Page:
National Highways says millions of cars now have emergency eCall SOS system but many drivers don't know how to use it
Millions of drivers do not know about a small but potentially lifesaving button in their car, highways chiefs are warning.
National Highways says that over five million new cars are now equipped with an emergency eCall system and SOS button but many motorists don't know about it or even how to use it.
Four years ago new legislation meant that all new types of car and van must have the emergency call system known as eCall – which includes an SOS button – fitted in the vehicle.
In the event of a serious incident that triggers the vehicle's airbags, sensors can activate the eCall system, which automatically sends the vehicle’s location to a 999 operator.
The system also enables drivers to speak with emergency call handlers and having precise co-ordinates for the accident and the car's whereabouts enables operators to direct emergency services to the vehicle, meaning help and medical care can also get there quicker.
The emergency safety feature can also be manually activated by those in the car, who can press the eCall system’s SOS button connecting them directly to emergency services, where operators would then also automatically receive the vehicle's details their end and then through the speaker system can collect more information from those inside.
An SOS button provides, says National Highways, a valuable alternative to using a mobile phone if the occupants of the car don't have a phone, can't reach it or don't have the hands-free technology to use it depending on the circumstances.
Alongside medical emergencies the system is designed to summon help if motorists can see someone else needs emergency assistance, such as a broken down vehicle blocking a lane, if a driver is stranded and can't get out of a car safely or been forced to stop in a live traffic lane.
The technology can also be used to report a hazard on the road such as a vehicle spotted travelling in the wrong direction.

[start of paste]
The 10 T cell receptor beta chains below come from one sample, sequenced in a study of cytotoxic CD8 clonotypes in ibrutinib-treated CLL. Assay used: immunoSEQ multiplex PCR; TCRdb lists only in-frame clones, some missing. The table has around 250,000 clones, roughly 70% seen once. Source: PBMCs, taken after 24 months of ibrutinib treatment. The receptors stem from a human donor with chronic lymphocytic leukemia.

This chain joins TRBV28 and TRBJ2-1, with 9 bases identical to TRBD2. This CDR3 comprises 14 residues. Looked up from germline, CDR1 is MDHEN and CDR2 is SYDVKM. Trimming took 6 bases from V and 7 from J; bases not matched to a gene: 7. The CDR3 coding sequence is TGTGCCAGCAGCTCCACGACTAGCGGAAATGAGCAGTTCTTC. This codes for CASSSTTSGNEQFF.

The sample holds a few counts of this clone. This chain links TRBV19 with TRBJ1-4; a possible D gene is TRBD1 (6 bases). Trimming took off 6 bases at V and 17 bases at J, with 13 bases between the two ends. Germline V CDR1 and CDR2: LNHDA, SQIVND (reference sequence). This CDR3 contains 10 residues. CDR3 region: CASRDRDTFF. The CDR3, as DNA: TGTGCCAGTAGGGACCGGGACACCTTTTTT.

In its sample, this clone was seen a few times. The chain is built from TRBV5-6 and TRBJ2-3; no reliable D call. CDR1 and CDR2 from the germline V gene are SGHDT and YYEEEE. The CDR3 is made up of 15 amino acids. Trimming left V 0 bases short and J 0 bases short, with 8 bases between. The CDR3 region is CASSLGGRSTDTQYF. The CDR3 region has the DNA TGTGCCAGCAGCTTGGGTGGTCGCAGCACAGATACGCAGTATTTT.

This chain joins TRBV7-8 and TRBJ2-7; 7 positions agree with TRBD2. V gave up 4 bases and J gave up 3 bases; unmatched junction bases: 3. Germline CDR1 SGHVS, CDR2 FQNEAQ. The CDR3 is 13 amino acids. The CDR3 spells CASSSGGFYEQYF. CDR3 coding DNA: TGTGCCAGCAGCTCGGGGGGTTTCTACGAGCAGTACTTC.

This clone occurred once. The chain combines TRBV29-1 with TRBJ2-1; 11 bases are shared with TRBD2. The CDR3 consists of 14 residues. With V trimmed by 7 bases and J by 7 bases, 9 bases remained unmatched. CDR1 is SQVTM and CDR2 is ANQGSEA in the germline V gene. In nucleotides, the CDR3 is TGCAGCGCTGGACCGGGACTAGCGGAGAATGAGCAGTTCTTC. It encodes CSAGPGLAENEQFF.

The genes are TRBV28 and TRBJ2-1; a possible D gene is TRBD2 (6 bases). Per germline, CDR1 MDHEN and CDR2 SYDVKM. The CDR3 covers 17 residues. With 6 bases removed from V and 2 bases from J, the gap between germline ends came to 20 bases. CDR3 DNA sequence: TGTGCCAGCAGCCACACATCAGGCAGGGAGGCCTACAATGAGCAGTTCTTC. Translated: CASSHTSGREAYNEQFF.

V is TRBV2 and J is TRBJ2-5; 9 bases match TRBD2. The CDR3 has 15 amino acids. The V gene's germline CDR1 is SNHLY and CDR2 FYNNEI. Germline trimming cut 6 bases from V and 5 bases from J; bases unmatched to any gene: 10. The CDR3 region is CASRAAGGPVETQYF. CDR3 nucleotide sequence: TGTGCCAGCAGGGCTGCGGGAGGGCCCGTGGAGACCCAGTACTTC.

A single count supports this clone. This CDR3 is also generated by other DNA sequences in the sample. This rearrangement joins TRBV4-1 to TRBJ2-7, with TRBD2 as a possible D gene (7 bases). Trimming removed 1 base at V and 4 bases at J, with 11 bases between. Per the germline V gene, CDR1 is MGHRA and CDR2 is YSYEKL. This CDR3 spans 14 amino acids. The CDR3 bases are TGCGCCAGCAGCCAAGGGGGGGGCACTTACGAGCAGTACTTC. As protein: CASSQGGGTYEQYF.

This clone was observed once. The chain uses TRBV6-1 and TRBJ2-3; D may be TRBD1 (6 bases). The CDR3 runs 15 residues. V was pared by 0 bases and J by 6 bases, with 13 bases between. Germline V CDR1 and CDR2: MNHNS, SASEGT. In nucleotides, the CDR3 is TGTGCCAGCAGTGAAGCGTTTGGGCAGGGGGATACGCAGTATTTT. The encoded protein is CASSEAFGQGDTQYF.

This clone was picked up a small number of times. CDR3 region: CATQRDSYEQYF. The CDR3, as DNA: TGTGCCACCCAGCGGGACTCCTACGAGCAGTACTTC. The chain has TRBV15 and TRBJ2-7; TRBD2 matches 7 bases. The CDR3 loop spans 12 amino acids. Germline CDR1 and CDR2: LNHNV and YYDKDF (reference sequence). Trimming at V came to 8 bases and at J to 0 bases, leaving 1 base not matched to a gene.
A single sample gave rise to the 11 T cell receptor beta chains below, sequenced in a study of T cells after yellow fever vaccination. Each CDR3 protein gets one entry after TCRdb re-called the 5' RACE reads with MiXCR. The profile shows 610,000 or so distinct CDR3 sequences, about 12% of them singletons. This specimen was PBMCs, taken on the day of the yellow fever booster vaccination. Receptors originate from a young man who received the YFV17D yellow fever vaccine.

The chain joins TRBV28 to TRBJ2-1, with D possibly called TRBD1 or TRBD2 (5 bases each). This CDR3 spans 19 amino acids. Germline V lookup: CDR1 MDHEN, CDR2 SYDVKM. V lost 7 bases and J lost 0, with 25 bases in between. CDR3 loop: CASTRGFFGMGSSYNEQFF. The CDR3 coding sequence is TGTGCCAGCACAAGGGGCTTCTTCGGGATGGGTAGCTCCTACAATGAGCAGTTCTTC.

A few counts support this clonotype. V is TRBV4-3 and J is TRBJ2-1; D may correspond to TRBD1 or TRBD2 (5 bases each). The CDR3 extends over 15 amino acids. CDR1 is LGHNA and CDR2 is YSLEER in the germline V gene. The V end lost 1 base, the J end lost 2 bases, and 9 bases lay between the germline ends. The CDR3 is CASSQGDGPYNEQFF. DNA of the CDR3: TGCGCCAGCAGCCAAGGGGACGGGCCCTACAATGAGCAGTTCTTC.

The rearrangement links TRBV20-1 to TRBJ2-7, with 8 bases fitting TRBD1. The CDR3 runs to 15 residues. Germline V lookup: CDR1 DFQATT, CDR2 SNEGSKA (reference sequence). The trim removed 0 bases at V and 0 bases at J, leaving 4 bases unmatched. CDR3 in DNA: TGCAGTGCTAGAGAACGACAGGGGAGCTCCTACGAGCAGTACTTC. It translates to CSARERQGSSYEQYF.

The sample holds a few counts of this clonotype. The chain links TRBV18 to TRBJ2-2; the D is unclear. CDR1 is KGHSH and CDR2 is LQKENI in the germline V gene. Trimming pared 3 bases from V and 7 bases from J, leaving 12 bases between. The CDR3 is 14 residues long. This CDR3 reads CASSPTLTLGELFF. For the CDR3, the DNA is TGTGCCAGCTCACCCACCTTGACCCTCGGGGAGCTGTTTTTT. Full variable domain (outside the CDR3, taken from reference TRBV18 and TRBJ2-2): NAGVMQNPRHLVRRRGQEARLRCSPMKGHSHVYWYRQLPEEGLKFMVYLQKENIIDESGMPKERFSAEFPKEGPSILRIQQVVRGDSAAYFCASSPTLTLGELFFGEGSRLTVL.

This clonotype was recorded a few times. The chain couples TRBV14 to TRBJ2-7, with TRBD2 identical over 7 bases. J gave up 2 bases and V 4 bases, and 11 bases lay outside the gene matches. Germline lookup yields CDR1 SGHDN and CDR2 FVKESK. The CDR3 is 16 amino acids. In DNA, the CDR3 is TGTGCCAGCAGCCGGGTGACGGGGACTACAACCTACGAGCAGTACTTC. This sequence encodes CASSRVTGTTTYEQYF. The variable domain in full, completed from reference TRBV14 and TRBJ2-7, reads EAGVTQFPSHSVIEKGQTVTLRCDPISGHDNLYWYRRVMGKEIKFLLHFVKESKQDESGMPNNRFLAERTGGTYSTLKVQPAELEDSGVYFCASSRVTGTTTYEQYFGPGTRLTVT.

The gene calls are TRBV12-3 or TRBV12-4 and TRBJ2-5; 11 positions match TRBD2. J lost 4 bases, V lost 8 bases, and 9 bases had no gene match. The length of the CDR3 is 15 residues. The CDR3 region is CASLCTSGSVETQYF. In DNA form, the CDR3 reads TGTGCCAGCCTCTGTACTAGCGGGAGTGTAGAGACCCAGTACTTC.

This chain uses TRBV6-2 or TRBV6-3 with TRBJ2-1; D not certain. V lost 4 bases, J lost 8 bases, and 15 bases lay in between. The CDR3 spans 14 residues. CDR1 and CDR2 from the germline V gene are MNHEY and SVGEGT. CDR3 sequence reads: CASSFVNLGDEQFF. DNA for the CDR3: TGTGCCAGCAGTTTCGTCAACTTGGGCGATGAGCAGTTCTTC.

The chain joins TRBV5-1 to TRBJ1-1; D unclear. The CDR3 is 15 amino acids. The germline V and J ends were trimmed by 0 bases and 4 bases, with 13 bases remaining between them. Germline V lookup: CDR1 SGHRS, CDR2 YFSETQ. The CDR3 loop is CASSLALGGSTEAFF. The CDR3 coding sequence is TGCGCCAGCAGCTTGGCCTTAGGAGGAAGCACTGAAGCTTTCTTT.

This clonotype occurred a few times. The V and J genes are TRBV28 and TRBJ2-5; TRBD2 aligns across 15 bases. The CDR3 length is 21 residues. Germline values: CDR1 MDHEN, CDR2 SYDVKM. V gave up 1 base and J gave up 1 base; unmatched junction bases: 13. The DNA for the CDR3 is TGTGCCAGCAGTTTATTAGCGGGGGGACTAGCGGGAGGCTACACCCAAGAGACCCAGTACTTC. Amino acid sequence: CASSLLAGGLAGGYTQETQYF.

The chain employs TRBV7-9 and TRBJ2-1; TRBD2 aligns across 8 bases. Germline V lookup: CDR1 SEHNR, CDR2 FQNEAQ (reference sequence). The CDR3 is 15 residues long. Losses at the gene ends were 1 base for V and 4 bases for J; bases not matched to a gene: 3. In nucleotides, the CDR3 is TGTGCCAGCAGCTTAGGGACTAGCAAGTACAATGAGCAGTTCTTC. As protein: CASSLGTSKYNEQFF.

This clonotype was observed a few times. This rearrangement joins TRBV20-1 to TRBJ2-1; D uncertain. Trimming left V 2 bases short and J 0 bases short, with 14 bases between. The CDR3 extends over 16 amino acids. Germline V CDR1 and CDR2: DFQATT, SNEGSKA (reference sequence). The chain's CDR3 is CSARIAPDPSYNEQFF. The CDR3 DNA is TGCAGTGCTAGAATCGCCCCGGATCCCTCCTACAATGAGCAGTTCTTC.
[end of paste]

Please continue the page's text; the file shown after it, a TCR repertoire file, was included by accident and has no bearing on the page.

Yet despite its potential to save people's lives many drivers, says the organisation, have no idea how to use it.
Mel Clarke, customer services director at National Highways, explains: "Safety is our priority at National Highways. The emergency call (eCall) system and its SOS button could save lives and revolutionise road incident response on the roads, yet our research shows that most people do not know about it.
"I urge drivers to check if they have this safety feature installed, particularly if your vehicle was manufactured since April 2018, and to follow our advice about how and when to use it."
All new types of passenger car and van built since April 2018 should have the eCall system fitted as standard.
"While the system is automatically set-off in an accident – the SOS button those inside the car could press is normally found near the top of the windscreen or on the steering wheel.
National Highways says it is now working with the motoring industry and manufacturers to promote this little-known safety feature.
Mike Hawes, chief executive at Society for Motor Manufacturers and Traders (SMMT), said: "SMMT is pleased to be working with National Highways to build greater awareness and understanding of the emergency call (eCall) system its SOS button functions in vehicles.
"This initiative is vitally important to inform and remind consumers of their cars’ additional safety measures including the ability to call for assistance in times of trouble."
By the end of 2025, over 12.6 million cars and vans are expected to feature the emergency call (eCall) system.
Steve Gooding, director of RAC Foundation, said: "There are so many clever high-tech elements being built into modern motor cars that it’s all-too-easy for motorists to miss the ones – like eCall – that could be the most valuable in the event of a road incident.
"Knowing how to work the infotainment system could take the strain out of a long drive, but knowing how and when to use eCall could save lives.”
To learn more about the eCall SOS system click here.